The Armor of God (I): Introduction

Today we are starting an eight-part series on “the armor of God” in Ephesians 6. After the introduction (v. 10-13), we will be looking at the seven metaphors used by Paul: the belt of truth (v. 14), the breastplate of righteousness (v. 14), feet shod with the preparation of the gospel of peace (v. 15), the shield of faith (v. 16), the enemy’s fiery darts (v. 16), the helmet of salvation (v. 17), and the sword of the Spirit (v. 17).


Finally, my brethren, be strong in the Lord and in the power of His might. Put on the whole armor of God, that you may be able to stand against the wiles of the devil. For we do not wrestle against flesh and blood, but against principalities, against powers, against the rulers of the darkness of this age, against spiritual hosts of wickedness in the heavenly places. Therefore take up the whole armor of God, that you may be able to withstand in the evil day, and having done all, to stand. (v. 10-13)

Cosmic Battle

The letter to the Ephesians is written in the frame of a cosmic battle. In the context of this epic battle, God knew that he was going to make a people for his name “before the foundation of the world” (1:4); God’s power towards us is the same power that raised Christ from the dead and seated him “far above principality and power and might and dominion” (1:21); through our testimony, God is revealing his “manifold wisdom” to the “principalities and powers in the heavenly places” (3:10); and Paul concludes the letter with a sweeping reminder of how to prepare for this battle.

Spiritual warfare is a Christian distinctive. Muslims believe in a personal devil, but their only recourse in trouble is to amulets, charms, folk remedies, and Quranic chanting. The spiritualists and polytheists of the world live in constant fear of demons, and the modern era has seen whole nations of Africa, South America and Asia choose the gospel over a life of fear. Other religions have no concept of invoking help from a personal God who is daily empowering us to win.

God’s Suit of Armor

The phrase “whole armor,” used twice in this passage, is a single word in the original, which we have in English as panoply, which means a splendid display, since we think of suits of armor as historical artifacts used for decoration. For Paul’s readers, they probably would have thought of a suit of armor stored in readiness, waiting to be “taken up” (v. 13).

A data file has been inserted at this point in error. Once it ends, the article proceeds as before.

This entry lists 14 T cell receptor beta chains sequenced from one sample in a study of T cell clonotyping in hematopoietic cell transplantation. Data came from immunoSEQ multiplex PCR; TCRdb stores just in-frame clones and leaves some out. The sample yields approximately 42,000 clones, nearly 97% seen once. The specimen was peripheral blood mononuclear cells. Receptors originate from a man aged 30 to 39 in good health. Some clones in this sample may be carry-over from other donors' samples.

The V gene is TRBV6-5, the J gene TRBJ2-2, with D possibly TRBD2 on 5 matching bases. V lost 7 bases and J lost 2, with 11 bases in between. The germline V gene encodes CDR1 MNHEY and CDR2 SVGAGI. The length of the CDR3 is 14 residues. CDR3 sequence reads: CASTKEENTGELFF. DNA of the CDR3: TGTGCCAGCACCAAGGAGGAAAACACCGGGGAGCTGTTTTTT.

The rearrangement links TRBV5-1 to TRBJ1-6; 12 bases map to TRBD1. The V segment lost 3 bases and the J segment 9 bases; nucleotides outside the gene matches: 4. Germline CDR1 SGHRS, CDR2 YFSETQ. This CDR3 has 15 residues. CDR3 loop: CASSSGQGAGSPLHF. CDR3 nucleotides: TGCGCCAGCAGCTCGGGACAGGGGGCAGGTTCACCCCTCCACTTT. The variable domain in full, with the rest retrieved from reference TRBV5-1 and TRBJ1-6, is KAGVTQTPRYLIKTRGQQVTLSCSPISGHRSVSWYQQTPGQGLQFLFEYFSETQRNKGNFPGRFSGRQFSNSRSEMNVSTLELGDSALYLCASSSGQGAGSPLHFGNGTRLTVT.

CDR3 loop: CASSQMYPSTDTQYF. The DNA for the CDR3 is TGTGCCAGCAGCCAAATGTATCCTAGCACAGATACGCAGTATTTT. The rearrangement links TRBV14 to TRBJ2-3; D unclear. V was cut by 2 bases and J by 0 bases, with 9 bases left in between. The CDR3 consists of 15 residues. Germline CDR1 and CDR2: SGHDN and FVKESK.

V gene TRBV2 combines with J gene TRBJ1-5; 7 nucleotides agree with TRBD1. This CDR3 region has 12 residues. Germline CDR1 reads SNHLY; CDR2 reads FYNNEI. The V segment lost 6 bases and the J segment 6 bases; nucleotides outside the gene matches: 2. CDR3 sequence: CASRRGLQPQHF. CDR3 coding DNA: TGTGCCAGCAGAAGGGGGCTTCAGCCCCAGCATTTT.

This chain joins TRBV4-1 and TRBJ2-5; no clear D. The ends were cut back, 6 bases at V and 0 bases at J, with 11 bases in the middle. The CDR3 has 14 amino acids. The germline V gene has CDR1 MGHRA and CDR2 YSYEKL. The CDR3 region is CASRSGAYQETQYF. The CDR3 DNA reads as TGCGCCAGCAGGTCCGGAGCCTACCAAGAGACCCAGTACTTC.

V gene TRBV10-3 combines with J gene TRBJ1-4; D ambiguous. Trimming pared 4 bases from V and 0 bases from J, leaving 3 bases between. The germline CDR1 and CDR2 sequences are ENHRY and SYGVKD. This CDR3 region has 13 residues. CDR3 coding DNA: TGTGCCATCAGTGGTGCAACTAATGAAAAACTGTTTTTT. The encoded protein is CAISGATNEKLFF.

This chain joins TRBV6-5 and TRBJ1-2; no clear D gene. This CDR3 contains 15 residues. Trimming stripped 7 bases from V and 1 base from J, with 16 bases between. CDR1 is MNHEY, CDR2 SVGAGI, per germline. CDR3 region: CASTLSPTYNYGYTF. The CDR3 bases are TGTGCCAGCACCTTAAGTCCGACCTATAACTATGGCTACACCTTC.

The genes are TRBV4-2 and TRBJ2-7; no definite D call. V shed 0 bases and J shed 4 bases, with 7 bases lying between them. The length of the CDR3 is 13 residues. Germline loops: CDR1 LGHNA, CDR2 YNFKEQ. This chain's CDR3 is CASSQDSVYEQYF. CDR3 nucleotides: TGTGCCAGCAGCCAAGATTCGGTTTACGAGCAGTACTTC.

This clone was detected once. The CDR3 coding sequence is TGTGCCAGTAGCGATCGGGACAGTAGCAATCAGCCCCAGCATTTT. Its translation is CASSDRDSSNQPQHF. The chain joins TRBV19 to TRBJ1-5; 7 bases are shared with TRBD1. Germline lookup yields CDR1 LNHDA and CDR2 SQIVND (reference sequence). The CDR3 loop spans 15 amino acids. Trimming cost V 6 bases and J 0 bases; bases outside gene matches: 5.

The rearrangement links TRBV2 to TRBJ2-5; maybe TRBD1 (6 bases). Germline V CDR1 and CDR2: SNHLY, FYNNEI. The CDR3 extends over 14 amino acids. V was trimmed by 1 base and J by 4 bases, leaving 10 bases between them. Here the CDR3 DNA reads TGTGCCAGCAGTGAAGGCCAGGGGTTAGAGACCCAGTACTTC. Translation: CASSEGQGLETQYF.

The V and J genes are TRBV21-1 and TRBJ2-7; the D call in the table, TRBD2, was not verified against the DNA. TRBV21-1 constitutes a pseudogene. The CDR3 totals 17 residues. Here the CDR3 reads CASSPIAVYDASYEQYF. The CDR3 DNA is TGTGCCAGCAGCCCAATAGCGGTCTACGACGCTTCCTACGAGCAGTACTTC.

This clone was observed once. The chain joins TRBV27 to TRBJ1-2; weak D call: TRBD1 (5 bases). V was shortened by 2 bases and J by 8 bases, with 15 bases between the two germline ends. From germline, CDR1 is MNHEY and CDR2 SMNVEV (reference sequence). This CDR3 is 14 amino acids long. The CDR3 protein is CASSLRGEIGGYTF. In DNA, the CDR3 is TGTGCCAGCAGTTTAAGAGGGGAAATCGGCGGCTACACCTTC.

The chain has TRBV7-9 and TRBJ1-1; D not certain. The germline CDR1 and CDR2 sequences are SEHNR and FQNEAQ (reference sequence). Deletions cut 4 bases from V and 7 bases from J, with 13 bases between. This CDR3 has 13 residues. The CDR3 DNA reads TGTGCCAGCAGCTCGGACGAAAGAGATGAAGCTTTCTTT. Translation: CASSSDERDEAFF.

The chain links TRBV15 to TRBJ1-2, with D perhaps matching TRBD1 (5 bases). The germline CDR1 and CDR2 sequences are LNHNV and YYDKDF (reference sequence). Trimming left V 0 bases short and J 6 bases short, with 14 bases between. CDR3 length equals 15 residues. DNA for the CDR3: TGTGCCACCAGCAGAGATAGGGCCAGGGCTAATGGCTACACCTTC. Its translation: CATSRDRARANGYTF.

Of the six pieces of armor he describes, two are for preparation (the belt and shoes), one is for attack (the sword of the Spirit), and three are for defense (breastplate, shield and helmet). So he’s mainly talking here not from a position of expanding or winning new territory; he’s talking about how we defend what’s already won.

This defensive stance is also expressed in his use of the verb “stand” (v. 11, 13). In his book, Sit, Walk, Stand, Watchman Nee sees the Christian life expressed in three verbs used in Ephesians: 1. We sit with Christ in the heavenly places (2:6); 2. We walk with Christ on earth (4:1); and 3. We stand against the devil’s tricks (6:11).

Principalities and Powers

In several places, Paul lists types of cosmic powers, which are somewhat prone to over-interpretation. In Middle Eastern cultures, one of the ways of emphasizing a point is to list synonyms or near synonyms: principalities, powers, rulers, and hosts. In 1:21 and 6:12, as well as Colossians 1:16, these lists are not meant to be a guide to the academic study of angels; rather, they should be taken in concord.

Be Empowered in the Lord

Finally, my brethren, be strong in the Lord and in the power of His might.[1] Put on the whole armor of God, that you may be able to stand against the wiles of the devil.

The first three verbs that he uses sound very similar in Greek: “Be strong” (ἐνδυναμοῦσθε) . . . “Put on” (ἐνδύσασθε) [the armor] . . . [that you may] “be able” (δύνασθαι). Paul uses complex structures and careful word choice in his Greek epistles, and it’s possible that this alliteration was meant to add beauty to his letter or make the words more memorable, in the same way we would use alliteration in a sermon.

The opening verb “be strong” (ἐνδυναμόω) is also used by Paul in a number of other letters. It is the same verb for “strengthens” in the verse, “I can do all things through Christ who strengthens me” (Phil. 4:13). Acts 9:22 says the Paul “increased in strength.”

Paul also uses this verb to describe the Lord’s faithfulness at the end of his life:

Notwithstanding the Lord stood with me, and strengthened me. (2 Tim. 4:17)

It is clear from Hebrews that this word has a supernatural sense, because of the way it is listed with other miracles:

Time would fail me to tell of [the faithful who . . .]  quenched the violence of fire, escaped the edge of the sword, out of weakness were made strong, became valiant in battle, turned to flight the armies of the aliens. (Heb. 11:32-34)

Being “strong in the Lord,” then, as Paul commands, is a supernatural receiving of power through God’s grace, which is why all of the elements of God’s armor described here are paired with spiritual characteristics: truth, righteousness, the gospel of peace, faith, salvation, and the word of God.


[1] “Power of his might” sounds awkward in English, but the figure probably means “his mighty power.” This is a pretty common construction in the epistles, whereby a noun is used like an adjective. It’s especially common with the word “glory”; Colossians 1:11 says, literally, “the power of his glory,” but the traditional rendering is “his glorious power.”

 

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